I'm not a mortgage broker or banker, but refinancing can be a great way to save money and help you more quickly get rid of a mortgage with less favorable terms . And with interest rates near historical lows, you may be wondering whether a new loan makes sense for you.
Perhaps, but keep in mind that not all refinance offers are worth the trouble or the expense. Before making a decision, take a look at my following six do's and don'ts.
1. Do Pull Your Own Credit Report and Score
Start out by pulling your credit reports so that you know exactly what a prospective lender will see. You don't want any nasty surprises, like having someone else's late payment showing up on your report by mistake or other errors that may not belong to you.
Under federal law, you're entitled to one free copy per year of your report from each of the big-three credit bureaus: Equifax, Experian and TransUnion. You get it by visiting annualcreditreport.com.
The report won't include your FICO credit score, which is a summary of the information in your credit reports that represents your potential credit risk. It will cost you $19.95 online to get the FICO report.
From a bank's perspective, typically your credit score is a reflection of what kind of risk you are....The lower your risk, the higher your credit score will be. And the higher your score, the lower your mortgage rate will be. See?
2. Do Shop Around for the Best Rates and Lowest Overall Fees
In recent months, mortgage interest rates have fallen well below 4 percent for many, their lowest levels since the 1950s. But not everyone qualifies for the super-low rates. They're normally granted only to people who have excellent credit and at least 20 percent equity in their homes.
So pick up the phone and start dialing lenders -- however, if you contact me, I'll refer you to the best mortgage lenders. Have your credit score in hand, the person at the end of the call will want to know. You can also shop online at mortgage comparison sites like HSH.com or bankrate.com, which will do the rate hunting for you just to get going.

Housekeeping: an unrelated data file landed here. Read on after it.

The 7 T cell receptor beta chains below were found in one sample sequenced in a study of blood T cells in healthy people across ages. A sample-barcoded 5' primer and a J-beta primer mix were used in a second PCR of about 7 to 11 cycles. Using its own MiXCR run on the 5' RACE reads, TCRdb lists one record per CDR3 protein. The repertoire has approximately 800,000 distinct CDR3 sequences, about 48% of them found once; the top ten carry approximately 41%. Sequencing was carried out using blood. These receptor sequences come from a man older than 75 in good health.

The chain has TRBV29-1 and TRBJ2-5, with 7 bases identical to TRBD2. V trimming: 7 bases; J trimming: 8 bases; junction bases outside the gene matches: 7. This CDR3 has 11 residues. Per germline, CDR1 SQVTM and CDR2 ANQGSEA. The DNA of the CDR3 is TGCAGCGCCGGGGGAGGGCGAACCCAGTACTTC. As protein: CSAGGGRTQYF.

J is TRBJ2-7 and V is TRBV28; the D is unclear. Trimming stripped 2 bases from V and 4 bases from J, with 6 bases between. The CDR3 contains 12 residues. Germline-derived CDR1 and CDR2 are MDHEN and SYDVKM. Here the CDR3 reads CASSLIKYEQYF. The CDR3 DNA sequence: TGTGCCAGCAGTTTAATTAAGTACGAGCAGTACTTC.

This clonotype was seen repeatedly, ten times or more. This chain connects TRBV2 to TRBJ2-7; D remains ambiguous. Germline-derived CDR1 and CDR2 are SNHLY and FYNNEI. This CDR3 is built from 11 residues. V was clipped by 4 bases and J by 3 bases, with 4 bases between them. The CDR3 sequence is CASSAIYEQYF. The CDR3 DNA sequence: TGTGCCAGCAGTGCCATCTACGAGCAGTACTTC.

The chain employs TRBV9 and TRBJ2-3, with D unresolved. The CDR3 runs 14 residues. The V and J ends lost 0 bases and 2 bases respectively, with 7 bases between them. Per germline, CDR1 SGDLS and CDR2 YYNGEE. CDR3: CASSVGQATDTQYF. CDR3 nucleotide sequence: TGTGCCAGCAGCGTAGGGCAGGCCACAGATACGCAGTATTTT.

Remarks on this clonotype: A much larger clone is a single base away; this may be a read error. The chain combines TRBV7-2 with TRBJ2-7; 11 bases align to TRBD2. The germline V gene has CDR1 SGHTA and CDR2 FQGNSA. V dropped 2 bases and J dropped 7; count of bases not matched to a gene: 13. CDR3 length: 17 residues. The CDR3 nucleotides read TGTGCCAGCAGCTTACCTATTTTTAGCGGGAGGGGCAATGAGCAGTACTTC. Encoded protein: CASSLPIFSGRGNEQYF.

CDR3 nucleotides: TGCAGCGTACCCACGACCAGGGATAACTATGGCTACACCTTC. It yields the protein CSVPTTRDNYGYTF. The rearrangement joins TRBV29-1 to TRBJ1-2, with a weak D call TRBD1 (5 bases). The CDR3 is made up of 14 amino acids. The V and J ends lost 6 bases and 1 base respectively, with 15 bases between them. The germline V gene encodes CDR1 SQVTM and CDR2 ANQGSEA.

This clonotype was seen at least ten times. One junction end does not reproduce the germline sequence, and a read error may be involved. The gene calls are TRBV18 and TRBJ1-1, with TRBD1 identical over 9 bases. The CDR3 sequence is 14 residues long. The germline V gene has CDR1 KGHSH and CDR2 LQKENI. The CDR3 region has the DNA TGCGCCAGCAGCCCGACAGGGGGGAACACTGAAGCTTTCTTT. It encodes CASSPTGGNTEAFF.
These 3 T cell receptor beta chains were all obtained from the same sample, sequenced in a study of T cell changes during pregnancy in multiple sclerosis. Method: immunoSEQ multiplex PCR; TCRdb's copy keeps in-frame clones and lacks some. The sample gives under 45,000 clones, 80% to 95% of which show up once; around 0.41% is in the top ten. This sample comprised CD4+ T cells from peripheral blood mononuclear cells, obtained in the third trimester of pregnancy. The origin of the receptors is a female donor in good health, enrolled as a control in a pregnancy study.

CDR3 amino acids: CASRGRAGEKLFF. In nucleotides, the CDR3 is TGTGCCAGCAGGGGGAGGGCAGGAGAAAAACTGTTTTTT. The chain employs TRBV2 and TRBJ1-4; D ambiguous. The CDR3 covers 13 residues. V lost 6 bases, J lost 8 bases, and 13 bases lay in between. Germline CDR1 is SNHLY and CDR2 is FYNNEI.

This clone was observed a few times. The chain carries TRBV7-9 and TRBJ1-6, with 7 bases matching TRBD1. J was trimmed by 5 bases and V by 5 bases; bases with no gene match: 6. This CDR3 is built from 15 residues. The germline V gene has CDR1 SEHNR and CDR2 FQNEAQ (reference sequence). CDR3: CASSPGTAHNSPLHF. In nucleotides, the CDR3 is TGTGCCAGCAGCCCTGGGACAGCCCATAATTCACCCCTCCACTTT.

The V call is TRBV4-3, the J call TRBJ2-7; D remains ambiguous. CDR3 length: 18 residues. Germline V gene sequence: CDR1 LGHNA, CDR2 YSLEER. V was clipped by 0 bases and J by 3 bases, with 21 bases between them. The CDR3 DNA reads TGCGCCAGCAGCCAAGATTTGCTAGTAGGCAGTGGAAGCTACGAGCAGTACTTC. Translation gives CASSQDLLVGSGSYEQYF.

Just understand that rates change on a day-to-day basis.
I suggest asking about other refinancing expenses such as loan origination points, loan discount points and lender fees such as underwriting, processing and application fees. And, the big "and", your re- finance expenses can usually be rolled into your new loan so there is no cash outlay from you.
Don't focus just on the interest rate. Instead, look at the overall APR or annual percentage rate on a loan, that way, you'll be able to make a true, apples-to-apples comparison of the overall cost of credit.
Most large banks are charging lender fees ranging from about $1,200 to $1,700 for each mortgage closed.
3. Do Use Caution When Taking Cash Out - Better Yet, Do Not Cash Any Funds Out
Some people use mortgage refinancing as a way of retiring higher interest debt, such as credit card balances you borrow extra for that. While eliminating that kind of debt is a good strategy, you don't want to do a "cash out" refinance deal only to run out and charge up the credit card. The risk is that you'll end up both with big credit card balances and with a larger mortgage note that may become unaffordable.
4. Don't Let Low Rates or Teaser Rates Get You Into Trouble
It's easy to want to trade in your current mortgage for a new one when it seems like everyone else has a lower rate than you or when banks are offering "teaser" rates, like adjustable rate mortgages that start off low and then reset upward.